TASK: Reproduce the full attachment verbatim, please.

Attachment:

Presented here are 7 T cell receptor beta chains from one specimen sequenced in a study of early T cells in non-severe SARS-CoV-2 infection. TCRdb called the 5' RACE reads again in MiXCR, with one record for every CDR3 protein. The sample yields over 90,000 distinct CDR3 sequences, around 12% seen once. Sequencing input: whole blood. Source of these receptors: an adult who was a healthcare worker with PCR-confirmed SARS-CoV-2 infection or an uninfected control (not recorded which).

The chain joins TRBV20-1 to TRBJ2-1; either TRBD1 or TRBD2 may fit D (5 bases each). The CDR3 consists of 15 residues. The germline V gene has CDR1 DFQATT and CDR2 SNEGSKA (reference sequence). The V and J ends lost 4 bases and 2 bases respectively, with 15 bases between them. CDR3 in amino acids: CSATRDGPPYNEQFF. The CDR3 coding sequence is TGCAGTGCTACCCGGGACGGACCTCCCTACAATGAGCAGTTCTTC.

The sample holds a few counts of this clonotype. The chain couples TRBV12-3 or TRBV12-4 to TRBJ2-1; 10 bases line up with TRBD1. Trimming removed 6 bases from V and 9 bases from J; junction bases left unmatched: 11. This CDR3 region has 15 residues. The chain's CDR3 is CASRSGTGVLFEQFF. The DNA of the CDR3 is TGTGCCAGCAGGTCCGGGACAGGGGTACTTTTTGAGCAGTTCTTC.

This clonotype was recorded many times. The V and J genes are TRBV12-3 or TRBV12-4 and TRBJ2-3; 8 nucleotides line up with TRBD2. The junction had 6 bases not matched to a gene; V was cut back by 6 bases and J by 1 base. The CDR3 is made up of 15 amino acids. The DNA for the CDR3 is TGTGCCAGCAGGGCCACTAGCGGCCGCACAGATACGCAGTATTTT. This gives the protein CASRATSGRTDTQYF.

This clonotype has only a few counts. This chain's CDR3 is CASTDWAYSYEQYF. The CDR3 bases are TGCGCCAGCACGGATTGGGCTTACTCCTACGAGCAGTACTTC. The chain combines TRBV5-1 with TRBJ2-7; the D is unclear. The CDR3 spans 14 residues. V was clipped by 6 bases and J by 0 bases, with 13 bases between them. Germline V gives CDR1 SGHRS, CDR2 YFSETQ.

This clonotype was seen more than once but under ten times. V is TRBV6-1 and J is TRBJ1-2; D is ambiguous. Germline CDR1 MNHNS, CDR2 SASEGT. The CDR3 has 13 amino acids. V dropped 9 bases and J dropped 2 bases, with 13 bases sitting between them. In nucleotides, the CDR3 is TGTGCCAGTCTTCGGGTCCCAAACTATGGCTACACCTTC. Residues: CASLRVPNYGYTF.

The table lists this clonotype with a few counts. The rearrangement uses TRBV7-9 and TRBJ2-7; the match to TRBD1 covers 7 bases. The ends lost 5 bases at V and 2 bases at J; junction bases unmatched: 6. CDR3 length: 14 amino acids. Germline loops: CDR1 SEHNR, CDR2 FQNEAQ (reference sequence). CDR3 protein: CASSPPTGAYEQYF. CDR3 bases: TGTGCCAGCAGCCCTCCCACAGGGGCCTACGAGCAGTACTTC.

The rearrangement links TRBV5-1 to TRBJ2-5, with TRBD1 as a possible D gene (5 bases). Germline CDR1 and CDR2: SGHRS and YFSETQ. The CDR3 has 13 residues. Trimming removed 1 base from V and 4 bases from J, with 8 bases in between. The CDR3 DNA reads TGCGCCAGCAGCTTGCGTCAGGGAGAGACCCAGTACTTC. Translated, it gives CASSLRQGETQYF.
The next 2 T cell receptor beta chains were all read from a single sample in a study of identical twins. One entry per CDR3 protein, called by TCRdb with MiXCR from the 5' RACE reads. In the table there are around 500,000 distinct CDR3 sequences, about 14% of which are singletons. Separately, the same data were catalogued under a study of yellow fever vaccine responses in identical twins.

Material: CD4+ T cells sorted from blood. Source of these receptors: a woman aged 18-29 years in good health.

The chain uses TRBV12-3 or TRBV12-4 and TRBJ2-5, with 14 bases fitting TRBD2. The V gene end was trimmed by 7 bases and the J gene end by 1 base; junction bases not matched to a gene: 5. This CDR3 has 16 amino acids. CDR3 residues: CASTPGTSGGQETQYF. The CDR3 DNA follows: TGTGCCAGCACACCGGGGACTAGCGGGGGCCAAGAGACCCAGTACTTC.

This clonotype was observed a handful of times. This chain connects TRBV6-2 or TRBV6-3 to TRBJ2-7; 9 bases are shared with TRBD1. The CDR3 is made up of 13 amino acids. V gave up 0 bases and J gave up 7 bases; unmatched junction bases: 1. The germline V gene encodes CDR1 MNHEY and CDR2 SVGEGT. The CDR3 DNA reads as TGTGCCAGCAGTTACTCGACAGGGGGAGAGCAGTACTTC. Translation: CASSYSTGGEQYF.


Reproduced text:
Presented here are 7 T cell receptor beta chains from one specimen sequenced in a study of early T cells in non-severe SARS-CoV-2 infection. TCRdb called the 5' RACE reads again in MiXCR, with one record for every CDR3 protein. The sample yields over 90,000 distinct CDR3 sequences, around 12% seen once. Sequencing input: whole blood. Source of these receptors: an adult who was a healthcare worker with PCR-confirmed SARS-CoV-2 infection or an uninfected control (not recorded which).

The chain joins TRBV20-1 to TRBJ2-1; either TRBD1 or TRBD2 may fit D (5 bases each). The CDR3 consists of 15 residues. The germline V gene has CDR1 DFQATT and CDR2 SNEGSKA (reference sequence). The V and J ends lost 4 bases and 2 bases respectively, with 15 bases between them. CDR3 in amino acids: CSATRDGPPYNEQFF. The CDR3 coding sequence is TGCAGTGCTACCCGGGACGGACCTCCCTACAATGAGCAGTTCTTC.

The sample holds a few counts of this clonotype. The chain couples TRBV12-3 or TRBV12-4 to TRBJ2-1; 10 bases line up with TRBD1. Trimming removed 6 bases from V and 9 bases from J; junction bases left unmatched: 11. This CDR3 region has 15 residues. The chain's CDR3 is CASRSGTGVLFEQFF. The DNA of the CDR3 is TGTGCCAGCAGGTCCGGGACAGGGGTACTTTTTGAGCAGTTCTTC.

This clonotype was recorded many times. The V and J genes are TRBV12-3 or TRBV12-4 and TRBJ2-3; 8 nucleotides line up with TRBD2. The junction had 6 bases not matched to a gene; V was cut back by 6 bases and J by 1 base. The CDR3 is made up of 15 amino acids. The DNA for the CDR3 is TGTGCCAGCAGGGCCACTAGCGGCCGCACAGATACGCAGTATTTT. This gives the protein CASRATSGRTDTQYF.

This clonotype has only a few counts. This chain's CDR3 is CASTDWAYSYEQYF. The CDR3 bases are TGCGCCAGCACGGATTGGGCTTACTCCTACGAGCAGTACTTC. The chain combines TRBV5-1 with TRBJ2-7; the D is unclear. The CDR3 spans 14 residues. V was clipped by 6 bases and J by 0 bases, with 13 bases between them. Germline V gives CDR1 SGHRS, CDR2 YFSETQ.

This clonotype was seen more than once but under ten times. V is TRBV6-1 and J is TRBJ1-2; D is ambiguous. Germline CDR1 MNHNS, CDR2 SASEGT. The CDR3 has 13 amino acids. V dropped 9 bases and J dropped 2 bases, with 13 bases sitting between them. In nucleotides, the CDR3 is TGTGCCAGTCTTCGGGTCCCAAACTATGGCTACACCTTC. Residues: CASLRVPNYGYTF.

The table lists this clonotype with a few counts. The rearrangement uses TRBV7-9 and TRBJ2-7; the match to TRBD1 covers 7 bases. The ends lost 5 bases at V and 2 bases at J; junction bases unmatched: 6. CDR3 length: 14 amino acids. Germline loops: CDR1 SEHNR, CDR2 FQNEAQ (reference sequence). CDR3 protein: CASSPPTGAYEQYF. CDR3 bases: TGTGCCAGCAGCCCTCCCACAGGGGCCTACGAGCAGTACTTC.

The rearrangement links TRBV5-1 to TRBJ2-5, with TRBD1 as a possible D gene (5 bases). Germline CDR1 and CDR2: SGHRS and YFSETQ. The CDR3 has 13 residues. Trimming removed 1 base from V and 4 bases from J, with 8 bases in between. The CDR3 DNA reads TGCGCCAGCAGCTTGCGTCAGGGAGAGACCCAGTACTTC. Translated, it gives CASSLRQGETQYF.
The next 2 T cell receptor beta chains were all read from a single sample in a study of identical twins. One entry per CDR3 protein, called by TCRdb with MiXCR from the 5' RACE reads. In the table there are around 500,000 distinct CDR3 sequences, about 14% of which are singletons. Separately, the same data were catalogued under a study of yellow fever vaccine responses in identical twins.

Material: CD4+ T cells sorted from blood. Source of these receptors: a woman aged 18-29 years in good health.

The chain uses TRBV12-3 or TRBV12-4 and TRBJ2-5, with 14 bases fitting TRBD2. The V gene end was trimmed by 7 bases and the J gene end by 1 base; junction bases not matched to a gene: 5. This CDR3 has 16 amino acids. CDR3 residues: CASTPGTSGGQETQYF. The CDR3 DNA follows: TGTGCCAGCACACCGGGGACTAGCGGGGGCCAAGAGACCCAGTACTTC.

This clonotype was observed a handful of times. This chain connects TRBV6-2 or TRBV6-3 to TRBJ2-7; 9 bases are shared with TRBD1. The CDR3 is made up of 13 amino acids. V gave up 0 bases and J gave up 7 bases; unmatched junction bases: 1. The germline V gene encodes CDR1 MNHEY and CDR2 SVGEGT. The CDR3 DNA reads as TGTGCCAGCAGTTACTCGACAGGGGGAGAGCAGTACTTC. Translation: CASSYSTGGEQYF.